After a few days, the search engine bots come roaming through my site, read all these insurance-related terms and decide my site must also be about insurance. And the word “insurance” appears like 200 times so it must really be about insurance. So the search engines start ranking me really high for “insurance.”
Well, what happens when you decide to go looking online for insurance? You find my site at the top, you click the link and you find nothing about insurance at all; instead it’s all about some mangy mutt named “Jacky Boy.” What the hell? If this happens enough you may start looking for a new search engine.
What Google realized is that if they wanted to be the biggest search engine in the world and make all that internet money they had to give their users what they wanted. And what they wanted was to find sites that were as closely related to whatever they searched for as possible. This is called relevance.
Well that’s obvious, right? Obviously people want to find what they’re looking for. The problem is, how do you give it to them? How can a computer program read a website and accurately determine what it’s about? In spite of all the advances over the years, computers are still really dumb.
This is where Google made it’s money. They realized that instead of relying on the content on the website itself to determine where that site should rank, they would rely on other websites to determine where it should rank. Google basically created a referral system for determining rankings. They realized that the most effective way to determine where a site should rank is simply by “asking” other websites where it should rank. In practice that means the Googlebot started visiting other websites and counting up the number of links to every other website on the internet. The sites with the most links ranked the highest.
This dramatically improved the relevance of the search results. If we consider my website about Jacky Boy using this method, we’ll see it’ll never rank for insurance-related terms because no other insurance-related website is going to link to it because, as far as those insurance website operators can tell, it’s not about insurance, it’s about my dog.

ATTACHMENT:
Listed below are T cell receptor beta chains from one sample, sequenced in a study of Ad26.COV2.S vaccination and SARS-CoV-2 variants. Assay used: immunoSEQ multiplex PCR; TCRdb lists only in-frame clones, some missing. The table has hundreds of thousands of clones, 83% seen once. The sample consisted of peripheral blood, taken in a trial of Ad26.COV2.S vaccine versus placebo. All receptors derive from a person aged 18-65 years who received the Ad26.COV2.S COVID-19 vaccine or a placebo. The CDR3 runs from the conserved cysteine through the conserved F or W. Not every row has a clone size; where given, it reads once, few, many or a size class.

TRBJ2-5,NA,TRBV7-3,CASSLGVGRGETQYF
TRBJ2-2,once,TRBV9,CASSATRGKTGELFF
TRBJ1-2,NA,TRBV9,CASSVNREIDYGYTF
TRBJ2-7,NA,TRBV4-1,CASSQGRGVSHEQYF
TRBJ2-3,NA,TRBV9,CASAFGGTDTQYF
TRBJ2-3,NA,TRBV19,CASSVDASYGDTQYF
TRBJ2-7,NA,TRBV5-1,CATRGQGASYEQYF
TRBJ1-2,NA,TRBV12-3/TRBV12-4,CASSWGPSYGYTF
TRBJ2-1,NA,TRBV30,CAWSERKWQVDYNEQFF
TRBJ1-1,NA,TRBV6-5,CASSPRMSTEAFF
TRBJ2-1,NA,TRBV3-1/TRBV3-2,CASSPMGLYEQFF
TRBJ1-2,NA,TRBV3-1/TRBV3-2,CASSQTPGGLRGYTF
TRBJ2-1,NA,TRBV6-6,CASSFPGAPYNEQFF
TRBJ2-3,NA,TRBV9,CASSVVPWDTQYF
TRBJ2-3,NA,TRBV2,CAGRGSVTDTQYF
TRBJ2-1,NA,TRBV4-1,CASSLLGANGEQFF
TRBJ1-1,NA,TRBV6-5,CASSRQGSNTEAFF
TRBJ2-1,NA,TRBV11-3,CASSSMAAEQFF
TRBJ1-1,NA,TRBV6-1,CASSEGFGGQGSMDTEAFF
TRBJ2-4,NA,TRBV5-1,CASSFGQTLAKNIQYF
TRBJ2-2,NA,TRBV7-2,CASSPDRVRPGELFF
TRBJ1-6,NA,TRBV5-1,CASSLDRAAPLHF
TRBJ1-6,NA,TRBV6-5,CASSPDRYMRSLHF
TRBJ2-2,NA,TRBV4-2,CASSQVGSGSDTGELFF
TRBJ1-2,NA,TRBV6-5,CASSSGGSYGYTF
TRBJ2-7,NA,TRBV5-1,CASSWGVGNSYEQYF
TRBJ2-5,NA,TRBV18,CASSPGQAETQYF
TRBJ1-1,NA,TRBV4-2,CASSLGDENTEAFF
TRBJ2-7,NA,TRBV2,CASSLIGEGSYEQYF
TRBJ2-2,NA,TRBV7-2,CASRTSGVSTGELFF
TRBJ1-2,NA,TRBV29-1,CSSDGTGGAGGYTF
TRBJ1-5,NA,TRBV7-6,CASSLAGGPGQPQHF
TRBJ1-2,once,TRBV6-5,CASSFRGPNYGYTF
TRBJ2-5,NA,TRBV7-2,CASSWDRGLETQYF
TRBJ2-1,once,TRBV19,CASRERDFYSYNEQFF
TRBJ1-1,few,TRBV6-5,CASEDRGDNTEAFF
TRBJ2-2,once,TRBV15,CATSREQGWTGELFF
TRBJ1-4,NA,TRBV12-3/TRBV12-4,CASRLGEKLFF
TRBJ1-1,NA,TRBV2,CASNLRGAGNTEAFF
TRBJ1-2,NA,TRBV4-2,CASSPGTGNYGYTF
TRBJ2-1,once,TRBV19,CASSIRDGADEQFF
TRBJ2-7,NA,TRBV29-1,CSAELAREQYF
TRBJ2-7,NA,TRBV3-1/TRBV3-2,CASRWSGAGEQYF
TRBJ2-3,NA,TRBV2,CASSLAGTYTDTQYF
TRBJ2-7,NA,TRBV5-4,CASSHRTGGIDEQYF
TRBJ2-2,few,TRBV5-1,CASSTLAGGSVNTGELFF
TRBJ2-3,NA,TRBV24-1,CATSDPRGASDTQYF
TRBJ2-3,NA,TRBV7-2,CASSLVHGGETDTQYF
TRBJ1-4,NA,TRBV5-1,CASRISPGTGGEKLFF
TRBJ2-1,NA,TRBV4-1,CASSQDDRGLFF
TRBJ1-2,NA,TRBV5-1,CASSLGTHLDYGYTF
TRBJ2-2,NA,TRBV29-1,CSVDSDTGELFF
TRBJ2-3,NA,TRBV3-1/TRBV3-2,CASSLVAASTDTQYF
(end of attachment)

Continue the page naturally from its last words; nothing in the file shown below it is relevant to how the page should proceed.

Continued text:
This incredibly simple idea and the PageRank patent is the foundation on which the entire empire that is Google was built upon.
Fast Forward to Today
Nowadays you’d be hard-pressed to find any traditional search engine that doesn’t rank websites this way. They all realized that was, by far, the best way for a computer to determine where a website should rank in the search results and so they all do something very similar.
And now you understand why links are so important
So now it should make sense why links are so important. Because search engines are all about relevancy, and to show the most relevant results for any particular search, they all consider links to the website as a huge measure of where a site should rank.
So when we work to rank a client’s website at the top of the search engines, we target Google first because it’s generally the toughest. Once you’re #1 in Google, if you’re still not #1 in Yahoo and Bing, we’ll do some extra work specifically targeted toward those search engines.
I hope this was all clear, but if you have any questions, feel free to respond…I love talking about this stuff .
The big question a lot of people always have about links are how do you get them? Obviously they’re important, but how the heck do you get other websites to link to yours? We’ll cover that in part 3 so stay tuned!
This was the second part in our series educating businesses about internet marketing. If you have any questions or would like to discuss how RLM can help you generate more business online, feel free to reply or give me, John Crenshaw, a call at 513-549-7355.